An Emerging Intellectual Property Paradigm

An Emerging Intellectual Property Paradigm

Perspectives from Canada

Queen Mary Studies in Intellectual Property series

Edited by Ysolde Gendreau

This book brings together contributions from reputed experts on Canadian intellectual property law which highlight its special features. Situated at the crossroads between legal traditions in Europe and the United States, Canada’s intellectual property laws blend various elements from these regions and can offer innovative approaches. The chapters focus primarily on patents, trademarks, and copyrights, covering both historical and contemporary developments. They are designed to bring perspective and reflection upon what has become in recent years a very rich intellectual property environment.

Chapter 7: Canadian Originality: Remarks on a Judgment in Search of an Author

Abraham Drassinower

Subjects: law - academic, intellectual property law


1 Abraham Drassinower The standard of originality in Canadian copyright law has recently undergone significant transformation. Traditionally a jurisdiction that, in the eyes of many, had adopted a ‘sweat of the brow’ standard, Canada is now a ‘skill and judgment’ jurisdiction.2 This chapter (1) describes and contextualizes the shift; (2) analyzes its presuppositions in respect of the Canadian conception of the purpose of copyright law; and (3) identifies difficulties and ambiguities that may preclude its full development. I will argue that the doctrinal shift is in tension with certain 1 I would like to thank Ysolde Gendreau for the opportunity to contribute to this discussion of Canadian copyright and its implications. I would also like to thank Bruce Chapman, Andrea Slane, and Arnold Weinrib for helpful conversations during the preparation of this paper; Arnold Weinrib and an anonymous reviewer for comments on an earlier draft; Sooin Kim for her excellence as a librarian; and the Social Sciences and Humanities Research Council of Canada and the Centre for Innovation Law and Policy at the University of Toronto Faculty of Law for ongoing support. 2 See CCH Canadian Ltd. v. Law Society of Upper Canada, [2004] 1 S.C.R. 339 at para. 16 [CCH]. For commentary, see Teresa Scassa, ‘Original Facts: Skill, Judgment, and the Public Domain’ (2006) 51 McGill Law Journal 253; Ramón Casas Vallés, ‘Bibliotecas jurídicas y propiedad intelectual: El caso de la Gran Biblioteca del Colegio de Abogados de Ontario’ (2005) 4 Revista Jurídica de Catalunya...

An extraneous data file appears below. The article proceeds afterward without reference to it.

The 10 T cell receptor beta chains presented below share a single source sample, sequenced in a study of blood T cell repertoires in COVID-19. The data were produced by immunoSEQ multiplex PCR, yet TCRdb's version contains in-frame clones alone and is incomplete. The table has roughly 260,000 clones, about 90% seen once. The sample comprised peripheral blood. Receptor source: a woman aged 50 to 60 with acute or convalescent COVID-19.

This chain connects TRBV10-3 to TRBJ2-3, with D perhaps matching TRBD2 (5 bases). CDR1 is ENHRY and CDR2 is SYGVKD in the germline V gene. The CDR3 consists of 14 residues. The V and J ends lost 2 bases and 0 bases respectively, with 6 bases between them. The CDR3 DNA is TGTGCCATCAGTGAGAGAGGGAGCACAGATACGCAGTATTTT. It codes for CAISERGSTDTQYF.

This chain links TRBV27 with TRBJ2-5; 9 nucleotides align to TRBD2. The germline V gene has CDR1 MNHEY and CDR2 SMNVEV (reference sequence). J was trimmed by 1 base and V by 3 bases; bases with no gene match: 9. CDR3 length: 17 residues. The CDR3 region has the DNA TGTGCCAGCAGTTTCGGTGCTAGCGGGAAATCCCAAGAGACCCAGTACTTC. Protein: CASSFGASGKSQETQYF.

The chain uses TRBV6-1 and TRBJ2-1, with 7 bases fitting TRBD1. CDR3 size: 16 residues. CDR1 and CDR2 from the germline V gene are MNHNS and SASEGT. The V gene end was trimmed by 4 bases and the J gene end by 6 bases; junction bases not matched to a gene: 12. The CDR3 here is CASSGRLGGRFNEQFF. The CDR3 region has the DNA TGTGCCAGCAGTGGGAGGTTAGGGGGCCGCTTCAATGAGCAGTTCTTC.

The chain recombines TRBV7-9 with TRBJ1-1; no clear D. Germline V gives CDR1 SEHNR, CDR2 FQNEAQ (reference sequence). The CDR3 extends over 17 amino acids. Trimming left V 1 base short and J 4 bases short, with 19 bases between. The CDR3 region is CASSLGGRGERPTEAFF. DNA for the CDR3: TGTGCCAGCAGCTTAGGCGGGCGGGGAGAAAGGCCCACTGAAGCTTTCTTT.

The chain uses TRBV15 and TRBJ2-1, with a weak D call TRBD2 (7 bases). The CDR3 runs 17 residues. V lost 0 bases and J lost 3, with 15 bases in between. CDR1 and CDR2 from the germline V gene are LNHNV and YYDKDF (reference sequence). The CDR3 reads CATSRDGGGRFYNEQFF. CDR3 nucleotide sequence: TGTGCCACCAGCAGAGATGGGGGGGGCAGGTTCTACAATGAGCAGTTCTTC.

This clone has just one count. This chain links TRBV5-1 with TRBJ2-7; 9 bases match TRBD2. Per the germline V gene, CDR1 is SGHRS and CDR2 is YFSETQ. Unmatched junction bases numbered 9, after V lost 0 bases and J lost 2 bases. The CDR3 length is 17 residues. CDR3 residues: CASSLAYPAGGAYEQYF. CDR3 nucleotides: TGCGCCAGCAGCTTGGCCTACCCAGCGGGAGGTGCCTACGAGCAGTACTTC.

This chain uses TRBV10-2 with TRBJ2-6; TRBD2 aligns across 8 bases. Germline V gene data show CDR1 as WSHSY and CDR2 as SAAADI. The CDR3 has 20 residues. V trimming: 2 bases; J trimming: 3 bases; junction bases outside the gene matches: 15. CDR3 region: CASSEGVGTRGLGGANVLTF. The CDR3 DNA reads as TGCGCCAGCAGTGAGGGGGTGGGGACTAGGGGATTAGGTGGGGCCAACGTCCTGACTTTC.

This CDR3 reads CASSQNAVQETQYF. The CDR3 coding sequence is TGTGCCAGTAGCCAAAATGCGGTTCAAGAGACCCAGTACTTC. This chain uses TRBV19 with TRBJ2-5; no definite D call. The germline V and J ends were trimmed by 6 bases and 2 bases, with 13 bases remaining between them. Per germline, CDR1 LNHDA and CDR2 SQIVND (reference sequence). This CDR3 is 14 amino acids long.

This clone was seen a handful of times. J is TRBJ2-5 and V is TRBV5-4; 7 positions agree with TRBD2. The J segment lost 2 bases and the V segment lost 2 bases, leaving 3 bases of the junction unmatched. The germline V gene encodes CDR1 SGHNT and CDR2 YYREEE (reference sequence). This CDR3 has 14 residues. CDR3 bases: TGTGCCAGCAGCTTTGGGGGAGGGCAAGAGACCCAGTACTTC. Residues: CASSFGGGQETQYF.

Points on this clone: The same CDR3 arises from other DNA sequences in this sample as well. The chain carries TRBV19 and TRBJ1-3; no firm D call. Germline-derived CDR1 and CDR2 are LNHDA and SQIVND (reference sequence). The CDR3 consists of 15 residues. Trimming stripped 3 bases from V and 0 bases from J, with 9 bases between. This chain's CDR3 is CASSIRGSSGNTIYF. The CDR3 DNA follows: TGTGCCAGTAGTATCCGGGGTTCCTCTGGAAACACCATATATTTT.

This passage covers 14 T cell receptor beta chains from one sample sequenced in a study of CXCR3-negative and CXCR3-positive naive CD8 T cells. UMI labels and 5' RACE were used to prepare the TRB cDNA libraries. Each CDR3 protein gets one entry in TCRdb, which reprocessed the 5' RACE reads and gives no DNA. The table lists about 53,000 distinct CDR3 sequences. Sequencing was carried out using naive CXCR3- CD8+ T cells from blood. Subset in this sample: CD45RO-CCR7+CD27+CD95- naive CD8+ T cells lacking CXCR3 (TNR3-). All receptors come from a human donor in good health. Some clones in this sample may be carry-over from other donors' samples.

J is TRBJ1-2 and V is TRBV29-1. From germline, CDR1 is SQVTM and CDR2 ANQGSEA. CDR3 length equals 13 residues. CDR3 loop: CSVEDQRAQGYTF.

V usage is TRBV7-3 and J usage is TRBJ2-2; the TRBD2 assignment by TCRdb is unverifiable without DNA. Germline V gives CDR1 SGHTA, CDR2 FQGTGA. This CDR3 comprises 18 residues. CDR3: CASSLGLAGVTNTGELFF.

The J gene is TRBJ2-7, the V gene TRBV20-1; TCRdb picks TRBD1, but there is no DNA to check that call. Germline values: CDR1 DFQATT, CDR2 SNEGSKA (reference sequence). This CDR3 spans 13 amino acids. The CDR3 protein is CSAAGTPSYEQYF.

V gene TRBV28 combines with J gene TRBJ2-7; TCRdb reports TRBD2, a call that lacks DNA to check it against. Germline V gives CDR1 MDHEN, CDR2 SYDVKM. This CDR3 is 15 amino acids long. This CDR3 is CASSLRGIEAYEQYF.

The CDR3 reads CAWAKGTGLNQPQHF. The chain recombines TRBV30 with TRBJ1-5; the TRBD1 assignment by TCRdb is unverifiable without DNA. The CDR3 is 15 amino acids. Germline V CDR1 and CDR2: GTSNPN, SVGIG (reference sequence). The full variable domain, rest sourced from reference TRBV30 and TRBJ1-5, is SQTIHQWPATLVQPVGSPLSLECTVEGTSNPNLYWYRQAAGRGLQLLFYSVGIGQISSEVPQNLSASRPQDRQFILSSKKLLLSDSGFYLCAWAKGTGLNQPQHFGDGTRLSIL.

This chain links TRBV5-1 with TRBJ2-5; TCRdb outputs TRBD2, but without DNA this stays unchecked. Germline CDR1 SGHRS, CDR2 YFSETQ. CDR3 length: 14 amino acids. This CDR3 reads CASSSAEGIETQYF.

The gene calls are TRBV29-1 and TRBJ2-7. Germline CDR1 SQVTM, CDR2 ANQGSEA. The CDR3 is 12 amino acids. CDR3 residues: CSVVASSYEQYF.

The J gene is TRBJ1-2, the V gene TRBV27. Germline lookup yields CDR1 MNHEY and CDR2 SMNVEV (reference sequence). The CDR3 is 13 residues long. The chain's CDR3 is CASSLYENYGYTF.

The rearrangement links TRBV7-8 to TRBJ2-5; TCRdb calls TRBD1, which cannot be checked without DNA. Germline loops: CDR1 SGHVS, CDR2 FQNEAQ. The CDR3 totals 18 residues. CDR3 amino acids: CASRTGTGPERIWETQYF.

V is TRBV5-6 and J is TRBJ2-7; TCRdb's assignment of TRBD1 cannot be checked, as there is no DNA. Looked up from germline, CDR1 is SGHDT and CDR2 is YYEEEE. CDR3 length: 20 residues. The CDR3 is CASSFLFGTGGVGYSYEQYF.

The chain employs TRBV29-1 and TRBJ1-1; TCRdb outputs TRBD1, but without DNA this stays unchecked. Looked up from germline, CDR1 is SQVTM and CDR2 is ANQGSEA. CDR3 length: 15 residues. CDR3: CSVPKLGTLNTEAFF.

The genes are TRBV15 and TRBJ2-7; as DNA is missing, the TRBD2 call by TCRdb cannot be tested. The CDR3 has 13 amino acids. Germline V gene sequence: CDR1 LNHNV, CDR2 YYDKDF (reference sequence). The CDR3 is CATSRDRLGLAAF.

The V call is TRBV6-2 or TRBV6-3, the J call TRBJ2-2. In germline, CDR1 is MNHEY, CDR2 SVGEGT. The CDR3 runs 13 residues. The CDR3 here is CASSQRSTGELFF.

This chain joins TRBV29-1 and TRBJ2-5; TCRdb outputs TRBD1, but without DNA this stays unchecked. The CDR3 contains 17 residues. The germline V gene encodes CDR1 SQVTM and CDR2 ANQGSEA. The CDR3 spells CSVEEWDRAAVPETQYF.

You are not authenticated to view the full text of this chapter or article.

Elgaronline requires a subscription or purchase to access the full text of books or journals. Please login through your library system or with your personal username and password on the homepage.

Non-subscribers can freely search the site, view abstracts/ extracts and download selected front matter and introductory chapters for personal use.

Your library may not have purchased all subject areas. If you are authenticated and think you should have access to this title, please contact your librarian.

Further information